Teen Tech Tip of the Week #28: Carbon, Hydrogen, and Oxygen make Photosynthesis Elemental  
Welcome Back to the blog for the next round in our Summer Reading series: Reading is Elemental. This week we will be looking at photosynthesis, an extremely important chemical reaction to all life on Earth.

(source: Wikimedia Commons)

Last week in our discussion on energy, we briefly mentioned that plants are able to convert the sun's energy into plant mass, now let's look at that process, called photosynthesis, in better detail.

Photosynthesis: a Chemical Reaction

The illustration above shows a simplification of what is happening in the natural world involving photosynthesis. We see that the energy from the sun's light (photons) creates a chemical reaction that combines (synthesizes) Carbon dioxide (CO2) and water (H20) to create some form of carbohydrate sugar (CH2O)n and leftover Oxygen (O2).

We list the equation out below, so that you can see the overall process. In our balanced reaction, we see that glucose (C6H12O6) is our representative of a carbohydrate. The important thing here is that the byproducts of this process are extremely important for life on Earth. We have to ingest carbohydrates and oxygen to have energy to live. When our bodies metabolize carbohydrates like glucose, we oxidize sugars to release energy for physiological movement (putting our bodies in motion). The byproduct of this process is CO2 which can then be stored again during photosynthesis.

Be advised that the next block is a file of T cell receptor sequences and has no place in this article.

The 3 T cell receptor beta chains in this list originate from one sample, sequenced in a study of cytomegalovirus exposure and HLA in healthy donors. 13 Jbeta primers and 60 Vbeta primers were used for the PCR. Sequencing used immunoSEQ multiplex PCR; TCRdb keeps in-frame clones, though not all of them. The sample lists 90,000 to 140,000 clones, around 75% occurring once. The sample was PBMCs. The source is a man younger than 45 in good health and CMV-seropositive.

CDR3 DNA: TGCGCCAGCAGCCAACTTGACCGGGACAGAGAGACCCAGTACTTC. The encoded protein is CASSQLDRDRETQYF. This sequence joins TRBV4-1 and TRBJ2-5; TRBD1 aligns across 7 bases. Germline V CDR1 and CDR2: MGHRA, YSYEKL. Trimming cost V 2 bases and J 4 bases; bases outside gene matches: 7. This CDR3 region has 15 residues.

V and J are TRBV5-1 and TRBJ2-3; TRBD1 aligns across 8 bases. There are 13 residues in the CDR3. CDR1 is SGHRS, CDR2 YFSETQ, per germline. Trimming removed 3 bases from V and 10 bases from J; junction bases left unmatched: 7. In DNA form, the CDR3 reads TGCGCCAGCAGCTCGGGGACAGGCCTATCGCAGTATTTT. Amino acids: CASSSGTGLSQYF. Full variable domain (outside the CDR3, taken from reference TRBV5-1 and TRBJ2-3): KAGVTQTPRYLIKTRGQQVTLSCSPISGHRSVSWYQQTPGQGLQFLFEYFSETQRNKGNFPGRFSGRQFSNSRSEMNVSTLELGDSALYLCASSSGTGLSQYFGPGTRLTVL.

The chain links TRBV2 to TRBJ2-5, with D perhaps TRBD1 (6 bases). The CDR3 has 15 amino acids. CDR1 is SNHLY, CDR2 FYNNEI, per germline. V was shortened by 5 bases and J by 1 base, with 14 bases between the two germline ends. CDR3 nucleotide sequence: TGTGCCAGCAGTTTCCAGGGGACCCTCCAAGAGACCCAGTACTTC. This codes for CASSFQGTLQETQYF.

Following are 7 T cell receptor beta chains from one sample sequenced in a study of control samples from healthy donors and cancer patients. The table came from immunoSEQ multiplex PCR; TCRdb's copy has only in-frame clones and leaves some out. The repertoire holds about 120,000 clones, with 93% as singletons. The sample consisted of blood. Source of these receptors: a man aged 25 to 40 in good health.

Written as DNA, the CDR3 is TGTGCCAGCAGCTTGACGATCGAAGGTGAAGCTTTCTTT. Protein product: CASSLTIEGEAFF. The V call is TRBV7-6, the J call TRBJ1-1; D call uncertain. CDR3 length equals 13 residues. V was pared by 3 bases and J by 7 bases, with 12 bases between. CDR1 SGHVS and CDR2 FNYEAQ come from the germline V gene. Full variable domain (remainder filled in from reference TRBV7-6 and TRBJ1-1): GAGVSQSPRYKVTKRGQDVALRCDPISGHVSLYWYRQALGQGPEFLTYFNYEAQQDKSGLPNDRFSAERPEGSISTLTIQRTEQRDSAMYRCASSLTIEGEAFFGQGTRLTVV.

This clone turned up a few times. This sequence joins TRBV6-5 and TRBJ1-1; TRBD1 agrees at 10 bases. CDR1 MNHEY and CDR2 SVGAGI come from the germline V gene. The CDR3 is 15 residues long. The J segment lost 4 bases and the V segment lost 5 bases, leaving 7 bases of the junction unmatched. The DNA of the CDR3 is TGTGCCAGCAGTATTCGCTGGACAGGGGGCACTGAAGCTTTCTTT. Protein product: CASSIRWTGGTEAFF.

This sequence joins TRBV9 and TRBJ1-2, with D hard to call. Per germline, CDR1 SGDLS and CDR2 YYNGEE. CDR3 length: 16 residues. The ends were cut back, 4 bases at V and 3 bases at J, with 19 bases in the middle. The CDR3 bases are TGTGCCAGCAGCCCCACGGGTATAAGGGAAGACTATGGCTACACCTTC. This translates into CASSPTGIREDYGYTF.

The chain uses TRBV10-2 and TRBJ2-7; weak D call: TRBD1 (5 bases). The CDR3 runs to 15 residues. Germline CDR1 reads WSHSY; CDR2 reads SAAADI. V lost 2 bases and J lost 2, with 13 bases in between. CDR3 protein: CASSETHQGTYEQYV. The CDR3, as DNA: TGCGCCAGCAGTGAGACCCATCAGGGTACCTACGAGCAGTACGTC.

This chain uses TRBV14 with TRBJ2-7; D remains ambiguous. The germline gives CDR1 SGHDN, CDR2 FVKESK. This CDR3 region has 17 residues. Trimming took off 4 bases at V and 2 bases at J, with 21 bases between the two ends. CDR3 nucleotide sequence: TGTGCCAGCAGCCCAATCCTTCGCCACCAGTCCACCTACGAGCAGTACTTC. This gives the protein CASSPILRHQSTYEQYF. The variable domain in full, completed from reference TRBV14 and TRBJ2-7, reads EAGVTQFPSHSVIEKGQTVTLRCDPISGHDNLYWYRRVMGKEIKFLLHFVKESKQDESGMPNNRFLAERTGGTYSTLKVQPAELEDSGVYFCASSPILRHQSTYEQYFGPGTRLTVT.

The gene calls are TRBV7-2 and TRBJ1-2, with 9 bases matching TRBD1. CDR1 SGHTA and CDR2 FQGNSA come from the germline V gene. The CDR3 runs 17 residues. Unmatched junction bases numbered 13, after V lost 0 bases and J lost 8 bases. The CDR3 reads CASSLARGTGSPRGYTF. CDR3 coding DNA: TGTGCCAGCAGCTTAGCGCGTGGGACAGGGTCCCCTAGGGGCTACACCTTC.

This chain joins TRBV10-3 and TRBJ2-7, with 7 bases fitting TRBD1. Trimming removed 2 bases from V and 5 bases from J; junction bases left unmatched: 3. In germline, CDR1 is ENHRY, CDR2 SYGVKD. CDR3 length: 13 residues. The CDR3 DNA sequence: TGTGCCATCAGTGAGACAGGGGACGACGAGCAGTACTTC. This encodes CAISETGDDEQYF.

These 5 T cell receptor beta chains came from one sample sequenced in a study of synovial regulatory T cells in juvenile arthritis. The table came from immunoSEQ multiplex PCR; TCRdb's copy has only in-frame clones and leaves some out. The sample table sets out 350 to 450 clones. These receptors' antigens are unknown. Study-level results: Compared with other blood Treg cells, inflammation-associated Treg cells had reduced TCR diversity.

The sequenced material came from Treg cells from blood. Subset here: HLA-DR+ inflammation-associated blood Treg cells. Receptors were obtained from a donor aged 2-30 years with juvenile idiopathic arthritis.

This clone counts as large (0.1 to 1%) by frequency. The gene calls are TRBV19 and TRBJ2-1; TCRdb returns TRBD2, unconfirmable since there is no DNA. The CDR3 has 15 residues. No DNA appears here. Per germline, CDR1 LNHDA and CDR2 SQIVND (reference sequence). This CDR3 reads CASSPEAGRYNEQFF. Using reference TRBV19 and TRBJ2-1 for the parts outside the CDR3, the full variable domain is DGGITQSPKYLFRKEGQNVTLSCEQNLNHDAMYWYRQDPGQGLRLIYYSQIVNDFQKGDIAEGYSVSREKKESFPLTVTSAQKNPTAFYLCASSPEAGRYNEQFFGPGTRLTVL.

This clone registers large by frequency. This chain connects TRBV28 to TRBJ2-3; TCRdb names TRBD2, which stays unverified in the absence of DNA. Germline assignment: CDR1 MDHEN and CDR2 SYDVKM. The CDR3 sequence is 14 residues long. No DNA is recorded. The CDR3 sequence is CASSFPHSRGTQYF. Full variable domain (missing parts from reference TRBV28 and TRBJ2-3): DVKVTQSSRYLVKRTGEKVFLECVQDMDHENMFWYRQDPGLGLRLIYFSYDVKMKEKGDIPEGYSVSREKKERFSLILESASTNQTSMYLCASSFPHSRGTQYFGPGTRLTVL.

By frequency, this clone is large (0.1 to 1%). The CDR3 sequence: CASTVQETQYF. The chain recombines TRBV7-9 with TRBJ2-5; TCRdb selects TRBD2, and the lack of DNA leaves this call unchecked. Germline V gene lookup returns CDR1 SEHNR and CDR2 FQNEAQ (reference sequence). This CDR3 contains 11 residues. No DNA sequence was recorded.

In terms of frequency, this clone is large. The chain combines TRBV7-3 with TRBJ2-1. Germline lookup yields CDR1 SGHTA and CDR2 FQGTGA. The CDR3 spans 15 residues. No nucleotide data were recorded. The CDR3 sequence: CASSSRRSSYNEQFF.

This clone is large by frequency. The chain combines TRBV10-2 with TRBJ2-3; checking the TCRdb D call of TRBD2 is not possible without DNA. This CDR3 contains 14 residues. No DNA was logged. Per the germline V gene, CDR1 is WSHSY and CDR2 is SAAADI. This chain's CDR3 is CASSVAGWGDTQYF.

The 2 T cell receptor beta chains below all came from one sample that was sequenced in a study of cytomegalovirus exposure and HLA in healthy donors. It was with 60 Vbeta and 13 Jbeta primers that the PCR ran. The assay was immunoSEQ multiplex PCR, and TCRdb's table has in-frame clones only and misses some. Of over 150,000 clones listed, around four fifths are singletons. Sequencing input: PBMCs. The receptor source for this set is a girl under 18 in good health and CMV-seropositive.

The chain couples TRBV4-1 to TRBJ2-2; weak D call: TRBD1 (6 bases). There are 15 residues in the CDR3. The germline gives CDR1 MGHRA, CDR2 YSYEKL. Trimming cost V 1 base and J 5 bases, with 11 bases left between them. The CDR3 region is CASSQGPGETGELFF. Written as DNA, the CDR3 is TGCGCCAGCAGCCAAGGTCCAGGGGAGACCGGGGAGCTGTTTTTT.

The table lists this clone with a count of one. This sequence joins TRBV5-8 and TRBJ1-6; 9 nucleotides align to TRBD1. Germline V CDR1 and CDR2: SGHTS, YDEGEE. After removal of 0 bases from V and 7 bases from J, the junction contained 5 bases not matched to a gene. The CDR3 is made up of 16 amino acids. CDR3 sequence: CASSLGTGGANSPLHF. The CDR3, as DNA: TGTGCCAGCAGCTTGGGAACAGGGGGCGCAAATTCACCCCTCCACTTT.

For a more in depth look at the various types of chemical reactions, check out the Khan Academy video series.

Bringing It All Back Home

Again, what does this have to do with technology? Last time, we saw that when fossilized carbohydrates (hyrdocarbons--CnH(2n+2)) are burned, stored energy is released in the form of heat. That energy is converted into electricity that powers our electrical devices. The photosynthesis of hydrocarbons is the foundation for our electrical power.

For plants to continue to grow, they need balanced access to the key components of photosynthesis: water, sunlight, and Carbon dioxide (other elements like Nitrogen, Phosphorus and Potassium are crucial as well as you shall see later this summer). That balance is the basis of all gardening and agriculture. There are quite a few resources out there to help people find that balance and make their garden the most productive.

Check out these tech resources to balance light and watering in a garden and experience photosynthesis with a deeper understanding:
Join us next week as we look a little closer how Nitrogen plays an essential role in plant growth.

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